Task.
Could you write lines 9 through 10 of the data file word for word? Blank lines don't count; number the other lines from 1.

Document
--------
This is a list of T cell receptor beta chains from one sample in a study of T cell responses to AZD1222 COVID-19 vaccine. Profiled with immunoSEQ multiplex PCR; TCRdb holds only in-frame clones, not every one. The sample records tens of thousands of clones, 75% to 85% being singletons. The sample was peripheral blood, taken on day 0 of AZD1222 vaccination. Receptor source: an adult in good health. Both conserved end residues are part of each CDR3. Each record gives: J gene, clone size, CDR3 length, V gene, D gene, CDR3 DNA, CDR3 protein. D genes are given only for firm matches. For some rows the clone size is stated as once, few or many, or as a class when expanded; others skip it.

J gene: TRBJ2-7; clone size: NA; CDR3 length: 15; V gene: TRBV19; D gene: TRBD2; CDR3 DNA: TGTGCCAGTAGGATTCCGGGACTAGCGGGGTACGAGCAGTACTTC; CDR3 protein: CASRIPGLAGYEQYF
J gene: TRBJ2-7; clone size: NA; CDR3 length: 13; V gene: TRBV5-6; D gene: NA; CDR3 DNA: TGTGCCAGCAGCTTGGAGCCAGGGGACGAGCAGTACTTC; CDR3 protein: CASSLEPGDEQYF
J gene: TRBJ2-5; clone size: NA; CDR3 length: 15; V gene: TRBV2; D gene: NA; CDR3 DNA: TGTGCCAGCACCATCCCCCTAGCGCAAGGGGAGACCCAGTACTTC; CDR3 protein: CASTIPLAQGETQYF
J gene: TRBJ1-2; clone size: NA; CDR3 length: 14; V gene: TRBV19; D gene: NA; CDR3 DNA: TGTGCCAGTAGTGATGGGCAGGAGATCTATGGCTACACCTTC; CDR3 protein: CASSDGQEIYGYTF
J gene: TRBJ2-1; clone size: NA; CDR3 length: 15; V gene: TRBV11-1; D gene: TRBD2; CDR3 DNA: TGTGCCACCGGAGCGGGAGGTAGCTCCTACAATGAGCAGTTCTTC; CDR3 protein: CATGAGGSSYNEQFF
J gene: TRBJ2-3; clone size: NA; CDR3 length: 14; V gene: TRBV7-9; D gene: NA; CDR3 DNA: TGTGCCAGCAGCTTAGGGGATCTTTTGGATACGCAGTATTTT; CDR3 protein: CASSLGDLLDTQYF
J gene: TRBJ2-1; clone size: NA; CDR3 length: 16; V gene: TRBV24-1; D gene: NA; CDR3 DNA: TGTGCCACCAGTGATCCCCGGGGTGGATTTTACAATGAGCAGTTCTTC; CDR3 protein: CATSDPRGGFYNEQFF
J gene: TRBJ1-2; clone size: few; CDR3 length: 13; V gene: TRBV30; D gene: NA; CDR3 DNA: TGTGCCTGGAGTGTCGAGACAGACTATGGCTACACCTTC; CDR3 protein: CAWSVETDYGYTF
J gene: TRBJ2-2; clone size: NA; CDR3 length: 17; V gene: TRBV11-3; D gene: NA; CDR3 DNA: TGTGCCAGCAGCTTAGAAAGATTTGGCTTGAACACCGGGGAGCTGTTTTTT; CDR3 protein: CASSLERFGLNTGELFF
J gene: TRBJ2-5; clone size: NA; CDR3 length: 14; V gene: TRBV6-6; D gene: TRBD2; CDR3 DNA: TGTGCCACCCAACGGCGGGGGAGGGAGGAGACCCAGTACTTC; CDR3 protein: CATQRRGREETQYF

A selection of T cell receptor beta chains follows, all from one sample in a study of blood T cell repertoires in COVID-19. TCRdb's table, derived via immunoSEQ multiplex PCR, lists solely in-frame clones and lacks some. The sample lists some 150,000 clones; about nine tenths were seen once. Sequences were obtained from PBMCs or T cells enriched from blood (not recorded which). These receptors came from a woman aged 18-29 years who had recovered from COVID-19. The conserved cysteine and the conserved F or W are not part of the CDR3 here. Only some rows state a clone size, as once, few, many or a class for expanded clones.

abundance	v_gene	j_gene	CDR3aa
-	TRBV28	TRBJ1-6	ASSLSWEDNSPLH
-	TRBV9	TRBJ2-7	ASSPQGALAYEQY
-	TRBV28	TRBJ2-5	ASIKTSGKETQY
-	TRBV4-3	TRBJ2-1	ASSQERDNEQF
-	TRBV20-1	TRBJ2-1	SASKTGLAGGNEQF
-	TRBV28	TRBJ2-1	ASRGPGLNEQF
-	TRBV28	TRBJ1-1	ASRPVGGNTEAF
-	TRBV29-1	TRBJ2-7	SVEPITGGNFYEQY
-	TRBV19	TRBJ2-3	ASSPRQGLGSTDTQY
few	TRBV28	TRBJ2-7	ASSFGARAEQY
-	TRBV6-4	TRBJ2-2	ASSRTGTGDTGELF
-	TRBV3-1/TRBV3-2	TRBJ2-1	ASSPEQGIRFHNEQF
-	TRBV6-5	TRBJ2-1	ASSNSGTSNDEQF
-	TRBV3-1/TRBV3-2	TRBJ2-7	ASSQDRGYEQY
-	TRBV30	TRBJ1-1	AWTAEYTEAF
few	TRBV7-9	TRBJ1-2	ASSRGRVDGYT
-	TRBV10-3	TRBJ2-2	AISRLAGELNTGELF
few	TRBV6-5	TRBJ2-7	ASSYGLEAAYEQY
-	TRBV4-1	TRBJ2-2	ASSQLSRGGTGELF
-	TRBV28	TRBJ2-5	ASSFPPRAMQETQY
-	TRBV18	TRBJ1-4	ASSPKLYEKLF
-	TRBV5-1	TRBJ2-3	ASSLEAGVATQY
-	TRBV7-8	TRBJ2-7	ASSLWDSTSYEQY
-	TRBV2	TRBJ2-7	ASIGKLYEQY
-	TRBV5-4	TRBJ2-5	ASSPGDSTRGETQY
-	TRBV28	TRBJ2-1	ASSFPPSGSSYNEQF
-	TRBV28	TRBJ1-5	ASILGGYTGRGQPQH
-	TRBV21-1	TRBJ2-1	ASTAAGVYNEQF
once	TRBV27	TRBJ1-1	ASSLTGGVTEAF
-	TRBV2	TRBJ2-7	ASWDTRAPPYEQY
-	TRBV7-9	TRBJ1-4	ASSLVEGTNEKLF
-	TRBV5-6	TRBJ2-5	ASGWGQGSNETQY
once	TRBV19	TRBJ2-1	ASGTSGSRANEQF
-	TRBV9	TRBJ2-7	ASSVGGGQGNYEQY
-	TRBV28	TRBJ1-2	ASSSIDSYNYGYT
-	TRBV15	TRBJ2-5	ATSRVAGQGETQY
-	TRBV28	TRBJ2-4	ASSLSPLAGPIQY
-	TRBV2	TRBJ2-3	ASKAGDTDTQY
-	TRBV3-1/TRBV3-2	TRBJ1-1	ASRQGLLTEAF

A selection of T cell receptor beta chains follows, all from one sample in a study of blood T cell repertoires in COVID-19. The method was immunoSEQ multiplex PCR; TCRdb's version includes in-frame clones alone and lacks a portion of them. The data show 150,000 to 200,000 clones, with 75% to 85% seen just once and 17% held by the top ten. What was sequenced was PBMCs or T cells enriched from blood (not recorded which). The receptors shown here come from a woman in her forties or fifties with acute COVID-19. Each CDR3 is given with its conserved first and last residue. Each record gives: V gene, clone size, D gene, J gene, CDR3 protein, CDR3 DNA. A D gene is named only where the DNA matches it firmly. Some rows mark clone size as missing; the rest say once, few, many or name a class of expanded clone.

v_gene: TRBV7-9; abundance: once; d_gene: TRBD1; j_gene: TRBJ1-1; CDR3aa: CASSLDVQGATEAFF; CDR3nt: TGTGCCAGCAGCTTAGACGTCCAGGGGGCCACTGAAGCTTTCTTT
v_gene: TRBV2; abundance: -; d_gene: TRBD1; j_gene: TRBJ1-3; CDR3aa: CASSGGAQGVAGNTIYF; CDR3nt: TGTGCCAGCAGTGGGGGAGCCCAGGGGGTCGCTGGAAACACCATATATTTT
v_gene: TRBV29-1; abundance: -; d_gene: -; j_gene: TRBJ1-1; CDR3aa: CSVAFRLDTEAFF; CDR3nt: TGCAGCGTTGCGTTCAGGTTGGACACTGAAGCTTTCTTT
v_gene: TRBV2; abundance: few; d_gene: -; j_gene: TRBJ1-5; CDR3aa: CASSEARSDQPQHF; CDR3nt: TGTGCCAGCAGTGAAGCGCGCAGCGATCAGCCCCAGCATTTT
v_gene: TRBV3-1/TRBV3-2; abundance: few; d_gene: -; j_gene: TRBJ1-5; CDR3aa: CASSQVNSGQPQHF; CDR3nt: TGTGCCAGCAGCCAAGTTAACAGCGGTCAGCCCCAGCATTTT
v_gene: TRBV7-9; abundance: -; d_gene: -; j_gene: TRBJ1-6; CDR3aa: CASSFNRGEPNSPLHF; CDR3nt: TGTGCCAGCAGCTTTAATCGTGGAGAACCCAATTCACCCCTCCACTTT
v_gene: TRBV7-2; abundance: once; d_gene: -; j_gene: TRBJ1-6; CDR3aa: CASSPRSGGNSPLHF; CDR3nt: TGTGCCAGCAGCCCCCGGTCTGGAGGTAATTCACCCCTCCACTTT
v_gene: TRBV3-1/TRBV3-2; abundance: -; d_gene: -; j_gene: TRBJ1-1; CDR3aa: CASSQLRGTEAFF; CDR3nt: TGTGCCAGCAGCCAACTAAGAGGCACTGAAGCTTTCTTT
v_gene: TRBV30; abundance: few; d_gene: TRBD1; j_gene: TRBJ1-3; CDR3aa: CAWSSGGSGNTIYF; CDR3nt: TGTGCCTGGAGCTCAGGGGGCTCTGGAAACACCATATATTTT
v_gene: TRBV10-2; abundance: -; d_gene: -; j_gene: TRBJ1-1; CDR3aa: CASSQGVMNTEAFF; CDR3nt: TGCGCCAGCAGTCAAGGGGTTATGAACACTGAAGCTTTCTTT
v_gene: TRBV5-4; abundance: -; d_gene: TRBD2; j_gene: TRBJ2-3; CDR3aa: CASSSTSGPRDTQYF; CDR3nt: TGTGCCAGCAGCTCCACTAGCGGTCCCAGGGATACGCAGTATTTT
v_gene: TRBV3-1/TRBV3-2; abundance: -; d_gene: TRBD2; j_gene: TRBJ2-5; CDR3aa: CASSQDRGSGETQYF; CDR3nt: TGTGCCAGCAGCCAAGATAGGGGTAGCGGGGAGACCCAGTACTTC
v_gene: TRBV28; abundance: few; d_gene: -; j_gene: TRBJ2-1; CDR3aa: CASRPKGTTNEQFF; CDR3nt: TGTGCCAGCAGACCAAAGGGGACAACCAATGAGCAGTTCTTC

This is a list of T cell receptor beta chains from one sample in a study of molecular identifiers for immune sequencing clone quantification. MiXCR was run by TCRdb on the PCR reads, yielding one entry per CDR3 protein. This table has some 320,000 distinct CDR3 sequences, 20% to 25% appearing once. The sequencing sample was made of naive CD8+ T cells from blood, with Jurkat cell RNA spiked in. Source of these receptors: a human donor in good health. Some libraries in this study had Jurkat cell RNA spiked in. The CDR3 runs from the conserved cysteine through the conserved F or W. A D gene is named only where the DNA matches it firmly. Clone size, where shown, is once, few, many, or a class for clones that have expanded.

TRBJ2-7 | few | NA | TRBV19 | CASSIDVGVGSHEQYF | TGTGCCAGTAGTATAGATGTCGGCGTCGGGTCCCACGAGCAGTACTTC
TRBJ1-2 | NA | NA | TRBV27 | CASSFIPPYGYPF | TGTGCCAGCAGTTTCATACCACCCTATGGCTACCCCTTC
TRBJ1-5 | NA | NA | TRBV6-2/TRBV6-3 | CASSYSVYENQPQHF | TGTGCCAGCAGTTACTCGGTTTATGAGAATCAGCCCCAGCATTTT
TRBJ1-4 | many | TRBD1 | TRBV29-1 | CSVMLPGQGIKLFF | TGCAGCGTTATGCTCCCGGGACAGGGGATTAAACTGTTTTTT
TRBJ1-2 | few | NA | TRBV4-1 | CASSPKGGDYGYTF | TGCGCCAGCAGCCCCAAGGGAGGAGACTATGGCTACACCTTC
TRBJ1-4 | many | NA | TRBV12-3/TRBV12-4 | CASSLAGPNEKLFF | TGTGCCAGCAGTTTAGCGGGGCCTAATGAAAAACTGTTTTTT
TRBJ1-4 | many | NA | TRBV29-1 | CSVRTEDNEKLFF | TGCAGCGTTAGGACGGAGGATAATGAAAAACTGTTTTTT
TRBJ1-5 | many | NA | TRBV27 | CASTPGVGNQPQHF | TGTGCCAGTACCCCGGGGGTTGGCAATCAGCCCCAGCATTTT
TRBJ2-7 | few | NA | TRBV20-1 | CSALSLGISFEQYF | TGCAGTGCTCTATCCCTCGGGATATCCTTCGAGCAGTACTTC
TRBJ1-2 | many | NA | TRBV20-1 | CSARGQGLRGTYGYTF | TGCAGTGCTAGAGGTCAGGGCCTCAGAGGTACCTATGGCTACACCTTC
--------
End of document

J gene: TRBJ1-2; clone size: few; CDR3 length: 13; V gene: TRBV30; D gene: NA; CDR3 DNA: TGTGCCTGGAGTGTCGAGACAGACTATGGCTACACCTTC; CDR3 protein: CAWSVETDYGYTF
J gene: TRBJ2-2; clone size: NA; CDR3 length: 17; V gene: TRBV11-3; D gene: NA; CDR3 DNA: TGTGCCAGCAGCTTAGAAAGATTTGGCTTGAACACCGGGGAGCTGTTTTTT; CDR3 protein: CASSLERFGLNTGELFF